“Out there we had what you call a school hack. It wasn’t a bus, but a wooden-body on a truck frame and you got in from the back,” he said. “In the mornings we’d ride the hack to school, then in the evenings we’d walk home because the hack was going the opposite direction and it would’ve taken a couple hours to ride home.”

Schleter went on to become a 1949 graduate of Shields High School in Seymour.

After high school he went to work for the telephone company as a lineman, then joined the Air Force. He would serve from 1951 to 1955

“I was a drill instructor for awhile then worked on the firing range for about six months then I went to school in Wyoming and that was the main reason I joined the Air Force, was to get to that school,” he said. “It was a communication school and I went with the intention of maybe going to work for the telephone company again, but that didn’t work out.”

Another important event in Schleter’s life also took place the same year he joined the service. On April 29, 1951, he married the love of his life, Mary Huber, who he met when he was a junior in high school.

“It was after football season and I got a job down at the JayC Store, which is where the hospital is now, on the corner of Brown Street and Walnut (Street),” he said, “There was another grocery store, Botkins Grocery, owned by a family about three blocks west, down Brown Street. I got off work at 6 o’clock weekdays and would walk down Brown Street every night to go home.”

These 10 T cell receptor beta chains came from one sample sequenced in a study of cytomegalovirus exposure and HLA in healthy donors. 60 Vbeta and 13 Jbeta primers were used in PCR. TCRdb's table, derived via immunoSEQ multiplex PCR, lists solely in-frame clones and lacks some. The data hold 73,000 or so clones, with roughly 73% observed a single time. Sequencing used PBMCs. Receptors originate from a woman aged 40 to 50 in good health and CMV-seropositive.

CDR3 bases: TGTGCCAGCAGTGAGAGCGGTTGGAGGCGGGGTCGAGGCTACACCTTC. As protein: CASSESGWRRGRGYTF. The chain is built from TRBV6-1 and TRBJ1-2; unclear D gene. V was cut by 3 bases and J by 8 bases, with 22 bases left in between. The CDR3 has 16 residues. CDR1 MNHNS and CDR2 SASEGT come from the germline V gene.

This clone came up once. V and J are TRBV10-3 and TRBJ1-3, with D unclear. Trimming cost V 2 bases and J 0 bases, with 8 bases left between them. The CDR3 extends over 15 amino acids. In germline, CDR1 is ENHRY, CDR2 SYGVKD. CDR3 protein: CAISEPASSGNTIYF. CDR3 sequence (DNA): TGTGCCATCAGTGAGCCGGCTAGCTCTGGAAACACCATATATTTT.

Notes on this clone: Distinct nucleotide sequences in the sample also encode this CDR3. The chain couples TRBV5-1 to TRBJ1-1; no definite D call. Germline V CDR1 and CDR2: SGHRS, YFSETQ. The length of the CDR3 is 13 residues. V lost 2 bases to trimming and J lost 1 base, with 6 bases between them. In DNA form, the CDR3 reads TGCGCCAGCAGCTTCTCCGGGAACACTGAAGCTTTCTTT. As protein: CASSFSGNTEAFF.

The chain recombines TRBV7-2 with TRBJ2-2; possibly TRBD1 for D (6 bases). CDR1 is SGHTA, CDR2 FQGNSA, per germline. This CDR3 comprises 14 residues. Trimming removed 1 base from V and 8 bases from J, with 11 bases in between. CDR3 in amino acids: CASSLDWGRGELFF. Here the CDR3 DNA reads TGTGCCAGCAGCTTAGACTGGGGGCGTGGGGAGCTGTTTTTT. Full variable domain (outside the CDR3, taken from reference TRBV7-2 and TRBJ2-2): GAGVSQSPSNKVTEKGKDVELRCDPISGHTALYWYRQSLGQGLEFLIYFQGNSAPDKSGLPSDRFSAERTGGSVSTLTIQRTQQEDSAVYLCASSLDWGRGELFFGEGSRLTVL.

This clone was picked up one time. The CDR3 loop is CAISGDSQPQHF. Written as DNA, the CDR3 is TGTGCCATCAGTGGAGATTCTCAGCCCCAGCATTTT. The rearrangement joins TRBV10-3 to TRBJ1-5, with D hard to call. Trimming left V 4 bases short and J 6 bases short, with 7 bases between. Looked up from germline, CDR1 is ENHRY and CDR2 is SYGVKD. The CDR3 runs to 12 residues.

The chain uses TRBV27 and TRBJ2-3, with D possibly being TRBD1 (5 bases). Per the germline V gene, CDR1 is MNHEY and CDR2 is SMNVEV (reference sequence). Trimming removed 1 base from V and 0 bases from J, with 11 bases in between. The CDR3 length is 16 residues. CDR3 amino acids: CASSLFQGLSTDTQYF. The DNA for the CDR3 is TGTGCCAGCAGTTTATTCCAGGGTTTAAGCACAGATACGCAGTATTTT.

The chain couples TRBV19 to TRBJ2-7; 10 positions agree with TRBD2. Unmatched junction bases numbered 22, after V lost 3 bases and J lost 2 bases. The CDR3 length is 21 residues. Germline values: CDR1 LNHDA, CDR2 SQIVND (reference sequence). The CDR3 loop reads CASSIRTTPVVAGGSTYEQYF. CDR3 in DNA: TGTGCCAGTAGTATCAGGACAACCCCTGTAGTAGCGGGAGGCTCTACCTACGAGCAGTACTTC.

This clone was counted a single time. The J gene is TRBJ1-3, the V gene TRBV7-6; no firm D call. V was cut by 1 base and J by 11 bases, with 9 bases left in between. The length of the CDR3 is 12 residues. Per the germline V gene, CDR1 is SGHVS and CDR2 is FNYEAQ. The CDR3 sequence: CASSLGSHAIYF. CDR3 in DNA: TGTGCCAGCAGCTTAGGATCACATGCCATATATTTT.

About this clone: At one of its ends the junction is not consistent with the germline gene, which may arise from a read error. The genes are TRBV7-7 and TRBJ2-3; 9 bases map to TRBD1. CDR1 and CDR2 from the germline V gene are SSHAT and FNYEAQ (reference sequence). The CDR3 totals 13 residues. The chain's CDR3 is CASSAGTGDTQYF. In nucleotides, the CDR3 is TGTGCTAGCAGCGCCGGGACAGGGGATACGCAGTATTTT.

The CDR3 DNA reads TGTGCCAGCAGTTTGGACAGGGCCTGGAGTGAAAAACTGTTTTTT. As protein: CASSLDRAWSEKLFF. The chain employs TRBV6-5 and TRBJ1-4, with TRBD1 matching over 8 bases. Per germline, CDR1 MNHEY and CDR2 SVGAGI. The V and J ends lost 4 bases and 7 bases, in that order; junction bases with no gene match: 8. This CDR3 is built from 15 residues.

Schleter said there was a girl named Mary that worked at Botkins, and he’d see her come out of the store and walk about a half block and cross the street to walk home.

“One night I got there just as she came out and I talked to her and we walked about half a block together, then we crossed the street and I walked another half block with her and she went on up to her house which was one door up on Oak Street,” Schleter said. “This went on for quite awhile, then I’d find myself hurrying down Brown Street to catch up with her and she was the nicest girl.”